Just Leave the Money on the Dresser
I'm precisely the consumer Lexus wants to attract. Late 40's, male, affluent, blessed with a very high credit score and a four car garage that is perpetually full of late model vehicles. I'm not trying to be cocky - but my qualifications as a potential Lexus buyer are pivotal to the rest of the story.
A solicitation recently arrived in my mailbox inviting me to test drive any new Lexus and receive a $75 Visa giftcard for my effort. This sounded like a sweet deal - Ms. Gyrhead needs a new ride and normally I'd be happy to test drive any new car for free. I looked forward to experiencing the offerings from Toyota's luxury division, particularly the rear drive IS sport sedan.
Per the terms of the offer, I called Ira Lexus of Manchester, NH to "schedule my test drive."
Here are my resulting thoughts on the entire 2013 Lexus line up:
You're probably confused and wondering what kind of peculiar road test this was. The short answer? It wasn't.
Three times (over 3 weeks) I called Ira to arrange my road test, and three times Nigel the sales manager tendered some suspicious reason why they couldn't be bothered. "The cars have snow on them", or "the staff is out sick" or "On Sunday we don't have enough sales people available."
On the third attempt, I expressed my mounting frustration at Ira's apparent disinterest in showing a Lexus vehicle. Nigel hurriedly offered the validation code needed to obtain my $75 gift card and hung up. Oh well.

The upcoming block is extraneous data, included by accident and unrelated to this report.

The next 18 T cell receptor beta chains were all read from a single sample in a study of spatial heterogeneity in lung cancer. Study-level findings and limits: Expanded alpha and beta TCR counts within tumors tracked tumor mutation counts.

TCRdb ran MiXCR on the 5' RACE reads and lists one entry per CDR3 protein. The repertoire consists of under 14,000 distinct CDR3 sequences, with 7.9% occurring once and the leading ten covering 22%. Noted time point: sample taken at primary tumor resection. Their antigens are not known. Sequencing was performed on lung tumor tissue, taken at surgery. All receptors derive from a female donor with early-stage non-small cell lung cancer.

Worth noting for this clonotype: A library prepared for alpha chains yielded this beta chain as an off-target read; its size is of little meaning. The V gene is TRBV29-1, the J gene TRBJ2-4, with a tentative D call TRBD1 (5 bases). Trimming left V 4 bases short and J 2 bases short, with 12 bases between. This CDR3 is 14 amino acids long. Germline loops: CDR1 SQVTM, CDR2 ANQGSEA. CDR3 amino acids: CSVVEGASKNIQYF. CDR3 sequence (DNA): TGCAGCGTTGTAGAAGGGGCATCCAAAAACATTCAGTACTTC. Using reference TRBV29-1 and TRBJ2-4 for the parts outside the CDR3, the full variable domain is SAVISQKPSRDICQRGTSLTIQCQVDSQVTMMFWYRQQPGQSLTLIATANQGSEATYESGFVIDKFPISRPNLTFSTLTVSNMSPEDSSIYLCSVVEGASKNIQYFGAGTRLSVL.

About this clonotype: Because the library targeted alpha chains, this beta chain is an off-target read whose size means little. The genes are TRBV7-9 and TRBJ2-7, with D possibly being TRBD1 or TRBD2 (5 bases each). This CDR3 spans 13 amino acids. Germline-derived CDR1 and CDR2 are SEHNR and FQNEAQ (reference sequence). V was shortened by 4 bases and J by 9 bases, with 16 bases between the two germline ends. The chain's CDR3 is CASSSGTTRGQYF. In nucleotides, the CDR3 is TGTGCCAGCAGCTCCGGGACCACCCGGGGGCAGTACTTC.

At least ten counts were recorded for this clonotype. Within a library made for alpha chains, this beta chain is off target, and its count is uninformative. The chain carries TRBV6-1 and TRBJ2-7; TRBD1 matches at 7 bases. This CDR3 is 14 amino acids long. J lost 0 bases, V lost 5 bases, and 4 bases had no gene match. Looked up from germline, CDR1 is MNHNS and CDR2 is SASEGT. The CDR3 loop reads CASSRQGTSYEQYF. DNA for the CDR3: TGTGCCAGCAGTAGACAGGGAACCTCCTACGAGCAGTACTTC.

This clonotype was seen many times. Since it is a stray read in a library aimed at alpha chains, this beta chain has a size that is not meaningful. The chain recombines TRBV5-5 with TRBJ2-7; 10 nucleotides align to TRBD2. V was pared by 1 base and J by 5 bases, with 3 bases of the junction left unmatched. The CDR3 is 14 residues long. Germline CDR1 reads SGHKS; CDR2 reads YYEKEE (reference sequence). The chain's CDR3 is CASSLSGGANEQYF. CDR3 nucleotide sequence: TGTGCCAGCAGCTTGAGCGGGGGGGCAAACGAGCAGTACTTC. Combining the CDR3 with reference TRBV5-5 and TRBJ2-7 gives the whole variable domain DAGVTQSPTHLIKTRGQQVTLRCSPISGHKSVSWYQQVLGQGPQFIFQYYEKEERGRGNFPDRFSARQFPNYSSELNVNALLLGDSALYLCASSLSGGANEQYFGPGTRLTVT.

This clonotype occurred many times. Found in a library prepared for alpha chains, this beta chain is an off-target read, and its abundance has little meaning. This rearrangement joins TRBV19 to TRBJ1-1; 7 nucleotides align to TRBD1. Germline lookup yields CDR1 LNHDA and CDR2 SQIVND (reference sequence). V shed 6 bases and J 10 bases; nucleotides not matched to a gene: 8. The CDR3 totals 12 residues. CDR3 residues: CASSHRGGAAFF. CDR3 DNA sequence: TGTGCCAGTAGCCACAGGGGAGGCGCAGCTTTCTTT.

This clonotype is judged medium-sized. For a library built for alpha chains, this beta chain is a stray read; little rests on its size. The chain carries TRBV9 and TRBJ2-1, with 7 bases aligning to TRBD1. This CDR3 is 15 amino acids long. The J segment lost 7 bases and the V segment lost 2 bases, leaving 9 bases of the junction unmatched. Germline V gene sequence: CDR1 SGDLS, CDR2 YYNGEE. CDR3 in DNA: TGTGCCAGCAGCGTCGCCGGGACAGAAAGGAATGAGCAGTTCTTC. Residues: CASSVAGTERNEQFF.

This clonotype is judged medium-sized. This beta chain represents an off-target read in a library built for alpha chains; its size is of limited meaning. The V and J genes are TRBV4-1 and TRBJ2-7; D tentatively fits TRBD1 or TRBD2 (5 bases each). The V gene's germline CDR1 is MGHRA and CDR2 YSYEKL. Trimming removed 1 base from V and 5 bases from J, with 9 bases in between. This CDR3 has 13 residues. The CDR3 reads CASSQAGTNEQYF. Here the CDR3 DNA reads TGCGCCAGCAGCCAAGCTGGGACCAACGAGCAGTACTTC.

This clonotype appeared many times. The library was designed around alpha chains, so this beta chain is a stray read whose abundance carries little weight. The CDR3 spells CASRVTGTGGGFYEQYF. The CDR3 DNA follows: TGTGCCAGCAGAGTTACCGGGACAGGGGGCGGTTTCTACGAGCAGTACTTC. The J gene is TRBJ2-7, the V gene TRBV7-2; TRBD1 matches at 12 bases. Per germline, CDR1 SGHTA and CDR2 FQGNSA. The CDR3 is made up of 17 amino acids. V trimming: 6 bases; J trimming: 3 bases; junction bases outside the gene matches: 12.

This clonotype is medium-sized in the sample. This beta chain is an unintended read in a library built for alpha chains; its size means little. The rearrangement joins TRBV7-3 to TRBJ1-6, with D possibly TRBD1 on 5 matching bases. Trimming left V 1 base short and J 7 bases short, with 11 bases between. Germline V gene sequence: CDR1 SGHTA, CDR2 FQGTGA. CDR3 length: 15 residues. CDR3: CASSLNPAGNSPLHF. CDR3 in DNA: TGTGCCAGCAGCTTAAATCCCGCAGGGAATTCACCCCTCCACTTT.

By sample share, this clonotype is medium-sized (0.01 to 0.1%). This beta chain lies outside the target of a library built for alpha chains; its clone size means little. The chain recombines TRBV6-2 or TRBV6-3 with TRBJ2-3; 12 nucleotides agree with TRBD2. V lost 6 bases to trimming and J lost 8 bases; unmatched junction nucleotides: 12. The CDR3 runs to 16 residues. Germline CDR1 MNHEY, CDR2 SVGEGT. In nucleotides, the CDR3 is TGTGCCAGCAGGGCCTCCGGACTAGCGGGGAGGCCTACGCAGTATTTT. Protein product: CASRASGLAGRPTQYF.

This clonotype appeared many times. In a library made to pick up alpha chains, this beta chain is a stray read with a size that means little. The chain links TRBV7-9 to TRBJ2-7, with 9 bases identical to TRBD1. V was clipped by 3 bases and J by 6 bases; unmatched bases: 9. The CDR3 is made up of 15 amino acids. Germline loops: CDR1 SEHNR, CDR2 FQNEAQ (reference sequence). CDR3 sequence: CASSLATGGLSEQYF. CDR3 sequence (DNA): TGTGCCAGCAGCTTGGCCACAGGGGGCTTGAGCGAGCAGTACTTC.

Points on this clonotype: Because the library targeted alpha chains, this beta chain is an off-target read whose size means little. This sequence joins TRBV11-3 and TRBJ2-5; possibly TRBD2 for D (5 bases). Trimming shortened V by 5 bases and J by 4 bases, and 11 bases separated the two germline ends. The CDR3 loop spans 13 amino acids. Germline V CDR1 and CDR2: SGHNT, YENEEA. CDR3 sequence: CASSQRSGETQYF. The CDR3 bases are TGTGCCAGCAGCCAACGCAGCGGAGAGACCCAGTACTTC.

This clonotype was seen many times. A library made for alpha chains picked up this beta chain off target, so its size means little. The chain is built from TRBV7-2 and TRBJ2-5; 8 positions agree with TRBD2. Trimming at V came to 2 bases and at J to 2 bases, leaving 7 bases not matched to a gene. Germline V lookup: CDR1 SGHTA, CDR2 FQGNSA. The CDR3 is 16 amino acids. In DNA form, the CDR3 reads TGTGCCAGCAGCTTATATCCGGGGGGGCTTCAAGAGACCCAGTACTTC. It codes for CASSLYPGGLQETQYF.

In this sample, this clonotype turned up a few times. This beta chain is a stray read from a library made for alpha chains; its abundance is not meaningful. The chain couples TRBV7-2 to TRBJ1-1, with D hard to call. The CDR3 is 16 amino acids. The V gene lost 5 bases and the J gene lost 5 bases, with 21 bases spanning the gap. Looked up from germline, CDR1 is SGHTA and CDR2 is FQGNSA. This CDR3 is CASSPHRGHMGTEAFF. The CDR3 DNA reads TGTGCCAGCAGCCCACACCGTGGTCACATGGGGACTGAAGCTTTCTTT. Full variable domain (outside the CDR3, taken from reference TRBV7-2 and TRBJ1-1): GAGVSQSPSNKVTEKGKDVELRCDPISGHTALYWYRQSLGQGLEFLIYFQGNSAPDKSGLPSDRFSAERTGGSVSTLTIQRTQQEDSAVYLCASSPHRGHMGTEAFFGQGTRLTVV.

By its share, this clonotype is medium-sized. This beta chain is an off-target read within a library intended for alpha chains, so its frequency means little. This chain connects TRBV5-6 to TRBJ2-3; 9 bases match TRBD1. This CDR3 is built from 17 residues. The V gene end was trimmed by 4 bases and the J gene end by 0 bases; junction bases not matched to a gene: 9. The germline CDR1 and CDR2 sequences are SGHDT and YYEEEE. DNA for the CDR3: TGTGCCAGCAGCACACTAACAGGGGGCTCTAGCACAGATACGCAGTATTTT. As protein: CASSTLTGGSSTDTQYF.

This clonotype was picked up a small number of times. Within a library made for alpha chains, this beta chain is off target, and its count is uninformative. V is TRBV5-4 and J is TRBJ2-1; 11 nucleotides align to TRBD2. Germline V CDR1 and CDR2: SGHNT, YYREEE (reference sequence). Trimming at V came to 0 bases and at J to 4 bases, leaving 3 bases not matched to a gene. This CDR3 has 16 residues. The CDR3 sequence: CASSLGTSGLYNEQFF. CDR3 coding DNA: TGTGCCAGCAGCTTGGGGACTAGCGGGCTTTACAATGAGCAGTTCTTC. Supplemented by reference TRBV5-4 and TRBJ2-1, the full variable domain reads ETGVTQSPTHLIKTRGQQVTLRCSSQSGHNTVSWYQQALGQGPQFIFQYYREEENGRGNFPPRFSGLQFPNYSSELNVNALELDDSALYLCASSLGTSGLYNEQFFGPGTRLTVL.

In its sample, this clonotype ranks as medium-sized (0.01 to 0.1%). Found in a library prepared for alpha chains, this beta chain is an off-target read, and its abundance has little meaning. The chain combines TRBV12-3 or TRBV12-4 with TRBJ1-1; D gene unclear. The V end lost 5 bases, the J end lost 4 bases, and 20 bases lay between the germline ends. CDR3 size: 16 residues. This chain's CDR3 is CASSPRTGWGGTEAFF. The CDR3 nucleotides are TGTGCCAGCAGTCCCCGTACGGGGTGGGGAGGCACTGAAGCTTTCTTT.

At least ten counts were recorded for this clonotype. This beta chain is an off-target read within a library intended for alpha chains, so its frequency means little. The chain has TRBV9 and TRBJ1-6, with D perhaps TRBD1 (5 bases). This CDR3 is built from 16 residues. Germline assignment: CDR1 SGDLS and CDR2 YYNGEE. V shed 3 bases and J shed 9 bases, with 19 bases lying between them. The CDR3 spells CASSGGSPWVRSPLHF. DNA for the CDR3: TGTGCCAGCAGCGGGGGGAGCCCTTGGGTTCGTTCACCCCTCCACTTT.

I'd love to say the Lexus lineup rocked my world, and write about how the LS460 shoots perfectly toasted strawberry Pop-Tarts out of the defroster vents and generates a 3D passenger seat hologram of Brooklyn Decker to impress the neighbors - but it's probably too late for Lexus now. The Gyrhead ship has sailed, and taken an eminently qualified potential customer with it. I probably won't give them another shot - you see, I'm stubborn that way.
It's annoying and dissapointing to experience how the indifference of a franchisee can negatively impact the consumer goodwill, reputation and ultimately the fortunes of a company fighting for market share in challenging economic times.
Lexus Corporate probably paid a hefty sum for a qualified mailing list, and their solicitation found my mailbox as if it had a bullseye painted on it. They reached a qualified buyer that is actively shopping for new wheels. But due to the indifference of Nigel, Lexus' marketing efforts were a very costly bust.
I'll spend their $75 though, perhaps to take Ms. Gyrhead out for dinner after we test drive the new Audi S4.
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